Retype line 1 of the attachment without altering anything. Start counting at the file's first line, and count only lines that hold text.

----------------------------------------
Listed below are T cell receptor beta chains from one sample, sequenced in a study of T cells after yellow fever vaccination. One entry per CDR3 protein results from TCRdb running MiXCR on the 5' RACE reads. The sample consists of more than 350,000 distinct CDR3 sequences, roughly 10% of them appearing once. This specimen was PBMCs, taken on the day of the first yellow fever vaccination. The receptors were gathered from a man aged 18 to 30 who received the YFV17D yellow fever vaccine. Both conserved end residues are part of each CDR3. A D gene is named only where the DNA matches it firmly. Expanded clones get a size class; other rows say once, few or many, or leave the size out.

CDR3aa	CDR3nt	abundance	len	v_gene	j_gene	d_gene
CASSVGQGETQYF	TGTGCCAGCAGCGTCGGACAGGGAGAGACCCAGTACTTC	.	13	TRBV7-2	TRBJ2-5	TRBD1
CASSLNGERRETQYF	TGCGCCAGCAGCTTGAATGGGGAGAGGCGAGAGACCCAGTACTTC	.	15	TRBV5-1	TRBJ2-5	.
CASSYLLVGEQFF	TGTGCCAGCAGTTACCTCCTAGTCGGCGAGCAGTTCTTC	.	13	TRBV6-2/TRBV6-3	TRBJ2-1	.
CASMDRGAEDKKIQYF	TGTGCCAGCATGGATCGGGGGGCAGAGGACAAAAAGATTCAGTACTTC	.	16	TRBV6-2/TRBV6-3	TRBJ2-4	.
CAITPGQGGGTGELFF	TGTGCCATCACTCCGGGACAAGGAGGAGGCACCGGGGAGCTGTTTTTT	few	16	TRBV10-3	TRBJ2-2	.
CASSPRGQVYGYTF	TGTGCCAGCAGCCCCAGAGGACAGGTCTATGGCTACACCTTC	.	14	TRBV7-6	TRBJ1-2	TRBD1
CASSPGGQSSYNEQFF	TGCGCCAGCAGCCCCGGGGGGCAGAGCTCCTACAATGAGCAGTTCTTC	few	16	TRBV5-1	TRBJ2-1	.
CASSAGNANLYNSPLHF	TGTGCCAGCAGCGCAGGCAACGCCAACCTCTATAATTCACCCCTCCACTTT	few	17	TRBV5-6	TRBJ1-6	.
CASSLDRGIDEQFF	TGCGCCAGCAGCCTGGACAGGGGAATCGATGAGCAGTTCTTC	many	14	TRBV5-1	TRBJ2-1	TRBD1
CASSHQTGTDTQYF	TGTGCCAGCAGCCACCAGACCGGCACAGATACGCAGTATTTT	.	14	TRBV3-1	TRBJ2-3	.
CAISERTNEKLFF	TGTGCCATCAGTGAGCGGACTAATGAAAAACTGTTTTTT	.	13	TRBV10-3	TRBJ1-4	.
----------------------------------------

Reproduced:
Listed below are T cell receptor beta chains from one sample, sequenced in a study of T cells after yellow fever vaccination. One entry per CDR3 protein results from TCRdb running MiXCR on the 5' RACE reads. The sample consists of more than 350,000 distinct CDR3 sequences, roughly 10% of them appearing once. This specimen was PBMCs, taken on the day of the first yellow fever vaccination. The receptors were gathered from a man aged 18 to 30 who received the YFV17D yellow fever vaccine. Both conserved end residues are part of each CDR3. A D gene is named only where the DNA matches it firmly. Expanded clones get a size class; other rows say once, few or many, or leave the size out.